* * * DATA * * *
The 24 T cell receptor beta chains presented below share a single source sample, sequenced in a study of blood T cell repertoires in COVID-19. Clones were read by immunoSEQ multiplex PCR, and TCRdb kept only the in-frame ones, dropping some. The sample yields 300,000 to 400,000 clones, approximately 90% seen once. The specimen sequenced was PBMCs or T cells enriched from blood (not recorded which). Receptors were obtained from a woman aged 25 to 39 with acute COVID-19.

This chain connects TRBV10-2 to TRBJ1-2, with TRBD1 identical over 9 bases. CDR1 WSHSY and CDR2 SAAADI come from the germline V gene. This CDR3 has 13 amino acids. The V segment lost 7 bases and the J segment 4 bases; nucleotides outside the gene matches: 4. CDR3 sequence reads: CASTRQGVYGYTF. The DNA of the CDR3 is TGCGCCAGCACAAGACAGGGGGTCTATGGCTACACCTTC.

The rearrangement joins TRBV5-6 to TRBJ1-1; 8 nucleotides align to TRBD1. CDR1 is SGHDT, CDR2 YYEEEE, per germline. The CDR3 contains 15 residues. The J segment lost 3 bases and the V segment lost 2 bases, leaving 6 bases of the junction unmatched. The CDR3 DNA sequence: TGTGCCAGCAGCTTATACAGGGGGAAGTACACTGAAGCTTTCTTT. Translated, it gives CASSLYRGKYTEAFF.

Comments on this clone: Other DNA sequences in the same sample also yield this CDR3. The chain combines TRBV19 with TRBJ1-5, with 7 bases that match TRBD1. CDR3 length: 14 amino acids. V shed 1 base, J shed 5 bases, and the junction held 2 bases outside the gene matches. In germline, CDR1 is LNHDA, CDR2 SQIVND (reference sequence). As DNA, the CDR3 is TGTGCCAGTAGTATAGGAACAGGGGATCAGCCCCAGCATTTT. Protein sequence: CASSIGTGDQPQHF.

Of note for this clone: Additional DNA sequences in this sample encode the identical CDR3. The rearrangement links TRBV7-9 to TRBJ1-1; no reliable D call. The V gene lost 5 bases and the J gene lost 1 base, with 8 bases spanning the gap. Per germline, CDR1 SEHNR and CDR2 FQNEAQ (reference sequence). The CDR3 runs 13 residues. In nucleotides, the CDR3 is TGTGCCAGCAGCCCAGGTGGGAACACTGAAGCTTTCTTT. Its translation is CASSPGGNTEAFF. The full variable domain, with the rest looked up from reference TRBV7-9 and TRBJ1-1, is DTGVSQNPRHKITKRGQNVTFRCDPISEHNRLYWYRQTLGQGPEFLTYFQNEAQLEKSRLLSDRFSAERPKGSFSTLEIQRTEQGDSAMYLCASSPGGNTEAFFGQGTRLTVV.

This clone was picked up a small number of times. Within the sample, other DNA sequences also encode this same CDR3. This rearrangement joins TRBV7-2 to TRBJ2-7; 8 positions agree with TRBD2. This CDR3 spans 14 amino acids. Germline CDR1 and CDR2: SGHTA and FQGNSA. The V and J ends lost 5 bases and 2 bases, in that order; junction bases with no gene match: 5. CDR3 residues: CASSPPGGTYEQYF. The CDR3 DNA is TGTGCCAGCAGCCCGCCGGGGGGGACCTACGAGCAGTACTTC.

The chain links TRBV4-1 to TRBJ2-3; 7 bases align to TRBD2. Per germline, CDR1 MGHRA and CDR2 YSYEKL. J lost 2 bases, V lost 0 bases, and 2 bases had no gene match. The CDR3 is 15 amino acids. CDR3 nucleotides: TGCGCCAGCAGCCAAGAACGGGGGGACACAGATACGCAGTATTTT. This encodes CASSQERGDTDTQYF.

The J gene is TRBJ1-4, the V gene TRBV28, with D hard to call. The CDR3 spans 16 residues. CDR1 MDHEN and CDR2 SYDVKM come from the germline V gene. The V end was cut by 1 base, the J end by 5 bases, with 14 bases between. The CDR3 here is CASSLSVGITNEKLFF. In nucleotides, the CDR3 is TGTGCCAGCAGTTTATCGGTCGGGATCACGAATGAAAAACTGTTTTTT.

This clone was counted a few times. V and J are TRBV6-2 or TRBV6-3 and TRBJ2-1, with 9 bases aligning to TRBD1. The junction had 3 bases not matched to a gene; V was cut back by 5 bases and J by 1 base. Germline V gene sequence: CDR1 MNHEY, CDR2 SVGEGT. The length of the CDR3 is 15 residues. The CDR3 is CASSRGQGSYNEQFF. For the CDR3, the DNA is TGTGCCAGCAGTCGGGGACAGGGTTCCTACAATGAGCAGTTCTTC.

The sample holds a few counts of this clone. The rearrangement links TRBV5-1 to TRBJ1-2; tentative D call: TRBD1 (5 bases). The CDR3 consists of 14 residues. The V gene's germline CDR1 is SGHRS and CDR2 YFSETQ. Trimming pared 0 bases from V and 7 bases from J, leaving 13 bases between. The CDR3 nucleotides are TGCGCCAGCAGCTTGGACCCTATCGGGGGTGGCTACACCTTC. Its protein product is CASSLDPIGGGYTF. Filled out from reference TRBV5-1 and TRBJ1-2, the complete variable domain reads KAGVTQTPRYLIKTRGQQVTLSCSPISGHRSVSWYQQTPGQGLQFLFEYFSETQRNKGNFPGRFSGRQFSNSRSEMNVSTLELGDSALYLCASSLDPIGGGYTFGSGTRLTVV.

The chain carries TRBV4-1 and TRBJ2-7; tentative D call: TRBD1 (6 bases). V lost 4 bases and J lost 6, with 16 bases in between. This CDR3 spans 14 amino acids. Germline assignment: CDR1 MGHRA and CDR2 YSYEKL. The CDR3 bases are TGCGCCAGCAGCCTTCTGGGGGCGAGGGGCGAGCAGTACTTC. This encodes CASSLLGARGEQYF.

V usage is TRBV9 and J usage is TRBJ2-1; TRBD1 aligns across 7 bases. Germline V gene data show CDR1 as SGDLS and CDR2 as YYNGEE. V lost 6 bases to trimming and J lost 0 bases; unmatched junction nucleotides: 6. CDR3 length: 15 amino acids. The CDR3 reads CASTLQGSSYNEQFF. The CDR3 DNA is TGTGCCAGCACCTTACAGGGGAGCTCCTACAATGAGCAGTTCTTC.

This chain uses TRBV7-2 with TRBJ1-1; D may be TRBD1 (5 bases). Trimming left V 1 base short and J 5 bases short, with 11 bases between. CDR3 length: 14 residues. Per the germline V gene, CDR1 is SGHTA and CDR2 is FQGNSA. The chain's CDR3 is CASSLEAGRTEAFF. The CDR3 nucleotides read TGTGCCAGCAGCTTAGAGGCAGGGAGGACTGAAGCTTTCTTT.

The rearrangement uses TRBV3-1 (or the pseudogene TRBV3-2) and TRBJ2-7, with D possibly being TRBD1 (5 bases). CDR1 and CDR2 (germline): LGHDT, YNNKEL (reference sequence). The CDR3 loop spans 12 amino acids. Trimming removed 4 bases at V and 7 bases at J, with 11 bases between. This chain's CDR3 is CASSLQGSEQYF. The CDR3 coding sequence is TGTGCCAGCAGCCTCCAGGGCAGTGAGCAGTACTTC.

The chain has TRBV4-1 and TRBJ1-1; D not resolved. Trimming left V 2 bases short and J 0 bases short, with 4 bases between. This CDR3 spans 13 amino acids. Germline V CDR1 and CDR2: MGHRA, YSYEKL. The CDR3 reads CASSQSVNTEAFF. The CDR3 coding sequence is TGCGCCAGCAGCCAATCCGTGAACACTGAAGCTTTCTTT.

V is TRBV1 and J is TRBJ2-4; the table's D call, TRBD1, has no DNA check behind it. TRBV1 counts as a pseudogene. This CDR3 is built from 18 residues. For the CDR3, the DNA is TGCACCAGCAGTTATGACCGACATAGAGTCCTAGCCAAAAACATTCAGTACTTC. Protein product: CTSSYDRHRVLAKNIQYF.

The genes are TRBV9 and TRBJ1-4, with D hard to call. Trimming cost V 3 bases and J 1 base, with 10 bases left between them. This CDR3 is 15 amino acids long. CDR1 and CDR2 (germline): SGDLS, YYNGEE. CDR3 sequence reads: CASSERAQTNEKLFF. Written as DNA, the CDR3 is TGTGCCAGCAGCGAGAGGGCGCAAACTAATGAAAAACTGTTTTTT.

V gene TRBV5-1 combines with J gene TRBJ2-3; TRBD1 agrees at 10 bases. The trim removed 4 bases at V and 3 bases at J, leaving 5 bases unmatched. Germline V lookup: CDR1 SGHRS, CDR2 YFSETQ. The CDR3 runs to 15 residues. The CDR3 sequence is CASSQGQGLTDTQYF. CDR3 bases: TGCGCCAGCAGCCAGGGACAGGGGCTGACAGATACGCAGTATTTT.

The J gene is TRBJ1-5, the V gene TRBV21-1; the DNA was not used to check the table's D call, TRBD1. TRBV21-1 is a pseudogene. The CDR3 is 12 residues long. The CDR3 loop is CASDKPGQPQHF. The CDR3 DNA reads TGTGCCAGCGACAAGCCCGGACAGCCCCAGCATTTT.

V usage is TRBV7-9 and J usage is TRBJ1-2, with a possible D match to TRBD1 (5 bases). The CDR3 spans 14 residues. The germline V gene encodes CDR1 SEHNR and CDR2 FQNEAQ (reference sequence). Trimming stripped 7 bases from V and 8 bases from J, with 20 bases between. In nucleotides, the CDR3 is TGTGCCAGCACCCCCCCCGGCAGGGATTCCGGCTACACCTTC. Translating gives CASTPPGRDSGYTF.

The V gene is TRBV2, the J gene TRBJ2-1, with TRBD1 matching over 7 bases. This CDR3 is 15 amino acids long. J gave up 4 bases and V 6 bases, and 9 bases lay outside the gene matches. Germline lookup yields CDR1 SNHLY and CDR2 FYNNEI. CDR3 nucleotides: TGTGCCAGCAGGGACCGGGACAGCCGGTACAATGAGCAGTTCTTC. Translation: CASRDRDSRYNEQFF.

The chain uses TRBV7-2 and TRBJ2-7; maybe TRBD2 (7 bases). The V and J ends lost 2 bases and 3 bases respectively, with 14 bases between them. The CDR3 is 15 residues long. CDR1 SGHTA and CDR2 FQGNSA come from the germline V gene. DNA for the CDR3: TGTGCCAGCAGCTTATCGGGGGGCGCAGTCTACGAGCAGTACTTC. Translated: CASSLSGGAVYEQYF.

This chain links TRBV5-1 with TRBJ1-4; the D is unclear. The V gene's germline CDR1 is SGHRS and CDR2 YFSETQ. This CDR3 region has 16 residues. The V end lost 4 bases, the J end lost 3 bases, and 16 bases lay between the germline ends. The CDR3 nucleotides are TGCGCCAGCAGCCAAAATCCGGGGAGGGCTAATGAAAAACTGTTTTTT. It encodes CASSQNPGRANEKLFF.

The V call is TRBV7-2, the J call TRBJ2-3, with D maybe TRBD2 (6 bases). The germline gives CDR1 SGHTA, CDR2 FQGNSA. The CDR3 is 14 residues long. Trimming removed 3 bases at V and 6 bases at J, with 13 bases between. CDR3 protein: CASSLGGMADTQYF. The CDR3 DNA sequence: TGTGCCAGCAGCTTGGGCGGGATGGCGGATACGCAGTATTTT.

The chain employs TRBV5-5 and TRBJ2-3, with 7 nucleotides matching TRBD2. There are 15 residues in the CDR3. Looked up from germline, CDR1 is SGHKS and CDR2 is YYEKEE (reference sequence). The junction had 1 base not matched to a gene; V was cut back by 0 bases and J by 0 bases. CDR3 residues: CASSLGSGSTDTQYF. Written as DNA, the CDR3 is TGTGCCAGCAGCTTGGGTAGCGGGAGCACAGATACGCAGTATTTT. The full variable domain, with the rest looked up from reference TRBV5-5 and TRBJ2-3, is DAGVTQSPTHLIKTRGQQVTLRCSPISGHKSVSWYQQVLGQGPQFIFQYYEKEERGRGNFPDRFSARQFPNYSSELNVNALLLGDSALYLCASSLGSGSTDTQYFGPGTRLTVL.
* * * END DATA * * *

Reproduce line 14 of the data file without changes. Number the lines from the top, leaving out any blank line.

The rearrangement uses TRBV3-1 (or the pseudogene TRBV3-2) and TRBJ2-7, with D possibly being TRBD1 (5 bases). CDR1 and CDR2 (germline): LGHDT, YNNKEL (reference sequence). The CDR3 loop spans 12 amino acids. Trimming removed 4 bases at V and 7 bases at J, with 11 bases between. This chain's CDR3 is CASSLQGSEQYF. The CDR3 coding sequence is TGTGCCAGCAGCCTCCAGGGCAGTGAGCAGTACTTC.